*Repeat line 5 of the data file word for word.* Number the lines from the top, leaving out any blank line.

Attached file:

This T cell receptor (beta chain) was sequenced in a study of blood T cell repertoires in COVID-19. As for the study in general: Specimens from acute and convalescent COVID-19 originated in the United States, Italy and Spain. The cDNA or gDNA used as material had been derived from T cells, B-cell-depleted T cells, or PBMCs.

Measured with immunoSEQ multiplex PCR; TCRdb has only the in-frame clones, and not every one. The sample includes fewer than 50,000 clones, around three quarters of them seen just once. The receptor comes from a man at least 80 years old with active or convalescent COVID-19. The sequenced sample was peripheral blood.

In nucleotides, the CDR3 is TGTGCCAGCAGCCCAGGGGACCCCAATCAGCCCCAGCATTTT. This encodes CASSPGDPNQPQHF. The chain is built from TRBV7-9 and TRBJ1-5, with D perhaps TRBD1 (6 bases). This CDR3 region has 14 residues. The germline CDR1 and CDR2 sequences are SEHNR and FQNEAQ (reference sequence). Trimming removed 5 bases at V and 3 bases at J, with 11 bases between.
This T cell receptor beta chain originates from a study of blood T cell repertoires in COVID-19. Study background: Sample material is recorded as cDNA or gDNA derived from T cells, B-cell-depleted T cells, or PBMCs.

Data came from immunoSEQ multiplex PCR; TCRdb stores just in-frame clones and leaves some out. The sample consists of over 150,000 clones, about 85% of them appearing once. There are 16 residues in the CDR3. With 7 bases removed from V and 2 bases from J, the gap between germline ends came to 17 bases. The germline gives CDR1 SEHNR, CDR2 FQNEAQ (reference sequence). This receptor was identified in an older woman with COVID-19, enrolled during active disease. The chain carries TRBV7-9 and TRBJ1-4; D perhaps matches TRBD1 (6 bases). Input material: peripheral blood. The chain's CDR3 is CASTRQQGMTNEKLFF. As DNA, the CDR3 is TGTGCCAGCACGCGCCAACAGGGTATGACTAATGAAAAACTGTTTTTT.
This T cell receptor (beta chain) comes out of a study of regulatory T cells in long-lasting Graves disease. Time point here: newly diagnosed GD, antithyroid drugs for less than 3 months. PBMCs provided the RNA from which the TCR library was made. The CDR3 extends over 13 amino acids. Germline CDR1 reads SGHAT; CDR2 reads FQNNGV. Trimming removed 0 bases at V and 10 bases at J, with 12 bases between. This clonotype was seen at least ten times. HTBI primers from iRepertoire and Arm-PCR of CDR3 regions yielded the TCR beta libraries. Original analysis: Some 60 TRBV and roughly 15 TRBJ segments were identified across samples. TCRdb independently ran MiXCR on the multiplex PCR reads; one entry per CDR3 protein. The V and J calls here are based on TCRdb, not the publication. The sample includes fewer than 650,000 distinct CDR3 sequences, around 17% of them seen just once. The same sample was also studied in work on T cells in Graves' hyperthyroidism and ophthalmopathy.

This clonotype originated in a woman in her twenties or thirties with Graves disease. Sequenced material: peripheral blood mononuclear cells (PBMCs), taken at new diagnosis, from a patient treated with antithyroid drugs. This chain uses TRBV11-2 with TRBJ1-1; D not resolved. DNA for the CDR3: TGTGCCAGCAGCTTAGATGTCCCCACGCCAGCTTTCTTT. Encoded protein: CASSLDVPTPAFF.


Data came from immunoSEQ multiplex PCR; TCRdb stores just in-frame clones and leaves some out. The sample consists of over 150,000 clones, about 85% of them appearing once. There are 16 residues in the CDR3. With 7 bases removed from V and 2 bases from J, the gap between germline ends came to 17 bases. The germline gives CDR1 SEHNR, CDR2 FQNEAQ (reference sequence). This receptor was identified in an older woman with COVID-19, enrolled during active disease. The chain carries TRBV7-9 and TRBJ1-4; D perhaps matches TRBD1 (6 bases). Input material: peripheral blood. The chain's CDR3 is CASTRQQGMTNEKLFF. As DNA, the CDR3 is TGTGCCAGCACGCGCCAACAGGGTATGACTAATGAAAAACTGTTTTTT.